It’s also not totally clear why mealtime would affect cancer occurrence. How can eating later or going to sleep soon after bed cause health problems that lead to tumorigenesis? Kogevinas admits, “the mechanisms are not well understood and could involve several pathways.” Without understanding exactly how the timing of a meal might give rise to health problems that ultimately lead to cancer, the authors of the study have merely highlighted potential correlation, not causation.
Corrine Joshu, an epidemiologist at the Johns Hopkins Bloomberg School of Public Health who was not involved with the study, also notes that “the authors report that meal time was associated with a decreased risk among participants who adhere to major cancer prevention recommendations.” Individuals who waited even longer than two hours between dinner and sleep were 35 percent less likely to develop either cancer—but they happened to also be more likely to adhere to prevention recommendations set for by the World Cancer Research Fund or the American Institute for Cancer Research. This suggests that that individuals who ate earlier may simply be more attuned to living healthier in other ways that are more impactful to cancer prevention.
There are also plenty of factors that complicate things. Since the researchers were in Spain, they had entirely Spanish participants, who tend to eat later than many other countries. It’s not quite as late as Americans might think—according to researchers, a 9:00 p.m. supper in Spain is considered as late as an 8:00 p.m. supper in London—but they are just one population. Average mealtimes and sleep times can differ greatly from country to country and continent to continent in ways that might influence the outcome if this study had been done in another location.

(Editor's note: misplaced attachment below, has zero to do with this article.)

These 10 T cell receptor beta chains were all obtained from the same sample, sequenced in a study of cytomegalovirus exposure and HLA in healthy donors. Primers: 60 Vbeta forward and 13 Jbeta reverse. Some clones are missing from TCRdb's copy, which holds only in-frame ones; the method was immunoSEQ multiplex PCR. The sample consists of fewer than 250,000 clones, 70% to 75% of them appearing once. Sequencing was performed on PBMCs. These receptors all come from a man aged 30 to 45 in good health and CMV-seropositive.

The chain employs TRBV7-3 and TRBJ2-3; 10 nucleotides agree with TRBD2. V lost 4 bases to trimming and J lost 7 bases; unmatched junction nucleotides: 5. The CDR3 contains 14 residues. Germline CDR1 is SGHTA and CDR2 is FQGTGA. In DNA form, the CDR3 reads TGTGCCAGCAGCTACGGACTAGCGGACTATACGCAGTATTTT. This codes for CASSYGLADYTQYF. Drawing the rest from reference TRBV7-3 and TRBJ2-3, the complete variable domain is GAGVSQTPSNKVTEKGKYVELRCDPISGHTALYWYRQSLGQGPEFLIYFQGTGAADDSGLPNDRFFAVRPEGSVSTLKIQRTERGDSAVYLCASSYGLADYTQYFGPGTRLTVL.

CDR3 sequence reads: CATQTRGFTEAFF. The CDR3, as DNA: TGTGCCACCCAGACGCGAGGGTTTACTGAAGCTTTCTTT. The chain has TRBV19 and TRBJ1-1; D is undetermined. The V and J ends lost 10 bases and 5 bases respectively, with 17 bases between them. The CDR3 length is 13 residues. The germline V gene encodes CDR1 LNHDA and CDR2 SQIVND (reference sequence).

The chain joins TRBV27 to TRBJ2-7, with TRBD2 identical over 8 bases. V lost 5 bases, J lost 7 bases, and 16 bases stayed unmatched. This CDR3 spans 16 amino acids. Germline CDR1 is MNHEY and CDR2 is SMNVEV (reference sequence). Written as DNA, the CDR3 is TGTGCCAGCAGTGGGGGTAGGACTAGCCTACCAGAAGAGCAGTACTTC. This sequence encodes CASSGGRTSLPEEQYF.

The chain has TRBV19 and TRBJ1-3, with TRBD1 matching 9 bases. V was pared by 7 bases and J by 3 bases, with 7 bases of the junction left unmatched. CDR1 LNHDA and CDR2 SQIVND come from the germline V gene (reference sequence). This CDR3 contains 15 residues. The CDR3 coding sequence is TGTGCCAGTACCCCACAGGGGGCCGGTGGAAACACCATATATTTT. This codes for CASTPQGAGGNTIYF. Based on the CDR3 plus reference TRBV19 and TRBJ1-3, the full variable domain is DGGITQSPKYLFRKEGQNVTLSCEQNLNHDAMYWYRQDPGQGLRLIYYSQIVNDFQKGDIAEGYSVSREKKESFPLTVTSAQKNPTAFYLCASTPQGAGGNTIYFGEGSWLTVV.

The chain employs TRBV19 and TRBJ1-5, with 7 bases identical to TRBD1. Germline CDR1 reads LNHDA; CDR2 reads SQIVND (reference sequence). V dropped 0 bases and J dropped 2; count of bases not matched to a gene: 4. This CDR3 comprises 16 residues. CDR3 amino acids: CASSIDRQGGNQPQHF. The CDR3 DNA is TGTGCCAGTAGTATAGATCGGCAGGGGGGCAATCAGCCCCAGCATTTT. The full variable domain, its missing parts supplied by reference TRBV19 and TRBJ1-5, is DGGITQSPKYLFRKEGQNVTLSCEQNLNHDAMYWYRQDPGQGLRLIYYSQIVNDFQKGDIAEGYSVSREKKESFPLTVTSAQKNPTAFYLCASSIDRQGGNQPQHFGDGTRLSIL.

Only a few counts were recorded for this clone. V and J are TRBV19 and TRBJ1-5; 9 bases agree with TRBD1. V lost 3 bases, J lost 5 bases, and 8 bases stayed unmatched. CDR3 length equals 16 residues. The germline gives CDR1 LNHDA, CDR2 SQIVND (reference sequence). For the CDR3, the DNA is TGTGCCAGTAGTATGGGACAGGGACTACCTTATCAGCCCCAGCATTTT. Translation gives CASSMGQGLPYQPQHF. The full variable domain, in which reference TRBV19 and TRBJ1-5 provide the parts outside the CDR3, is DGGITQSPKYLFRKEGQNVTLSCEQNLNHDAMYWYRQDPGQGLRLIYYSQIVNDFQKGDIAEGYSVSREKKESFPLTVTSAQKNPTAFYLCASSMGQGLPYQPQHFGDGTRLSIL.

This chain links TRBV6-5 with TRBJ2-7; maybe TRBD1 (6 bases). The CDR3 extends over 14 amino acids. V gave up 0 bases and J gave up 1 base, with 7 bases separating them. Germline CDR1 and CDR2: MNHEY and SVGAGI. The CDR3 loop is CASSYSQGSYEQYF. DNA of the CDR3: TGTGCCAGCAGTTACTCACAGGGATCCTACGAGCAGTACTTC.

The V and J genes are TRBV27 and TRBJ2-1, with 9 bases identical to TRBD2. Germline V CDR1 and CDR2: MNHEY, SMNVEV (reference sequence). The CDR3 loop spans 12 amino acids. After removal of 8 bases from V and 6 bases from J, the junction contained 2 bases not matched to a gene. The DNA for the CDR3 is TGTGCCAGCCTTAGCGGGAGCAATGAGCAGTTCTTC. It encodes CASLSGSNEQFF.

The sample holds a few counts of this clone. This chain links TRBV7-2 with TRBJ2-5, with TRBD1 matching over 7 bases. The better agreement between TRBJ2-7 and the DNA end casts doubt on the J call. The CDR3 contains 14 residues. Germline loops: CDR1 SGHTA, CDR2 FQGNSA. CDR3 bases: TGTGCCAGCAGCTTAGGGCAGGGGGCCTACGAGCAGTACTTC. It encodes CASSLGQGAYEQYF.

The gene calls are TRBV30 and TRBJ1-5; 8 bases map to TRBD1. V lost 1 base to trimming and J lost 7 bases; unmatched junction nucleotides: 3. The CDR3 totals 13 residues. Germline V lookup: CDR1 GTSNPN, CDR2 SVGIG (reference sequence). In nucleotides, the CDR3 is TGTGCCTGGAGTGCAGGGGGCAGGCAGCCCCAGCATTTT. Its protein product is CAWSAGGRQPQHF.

The sheer size of this study also forced the research team to rely solely on self-report of meal times. “In smaller studies of a few tens or a few hundreds of subjects we use actigraphs, sensors and other ways of recording daily patterns,” says Kogevinas. “In this case, it was impossible. We are aware that we certainly have errors in our assessment of timing,” although he emphasizes that “most probably we are underestimating the effect of timing [on cancer] rather than overestimating.”
Still, none of that is to say there’s no value in the study or that it should be dismissed. On the contrary, such a large population study focused on meal timings makes this investigation “one of, if not the first, of its kind,” says Joshu.. “Understanding the association between meal time and cancer risk is particularly relevant in current life, in which mistimed eating may be more common than in the past.”
Still, there is a great deal of follow-up that needs to be conducted in order to really validate the findings. Joshu echoes the need to understanding the biological connection between meal times and cancer risk before it’s acceptable to say one influences the other. “In addition,” she says, “prospective studies, in which participants are not asked to recall past eating patterns but report them in real time, would be beneficial and could help identify whether changing meal time patterns can decrease risk of these cancers.”
It’s premature to radically alter your lifestyle based on this single study, but if pushing your dinner time up makes your evening less hectic, consider trying it. Stress and lack of sleep both contribute to immune system deficiencies, and that is one of the few known ways that lifestyle choices impact your cancer risk. Planning for an earlier dinner might help you get the rest of your chores done on time and in bed earlier, and that really does improve your health.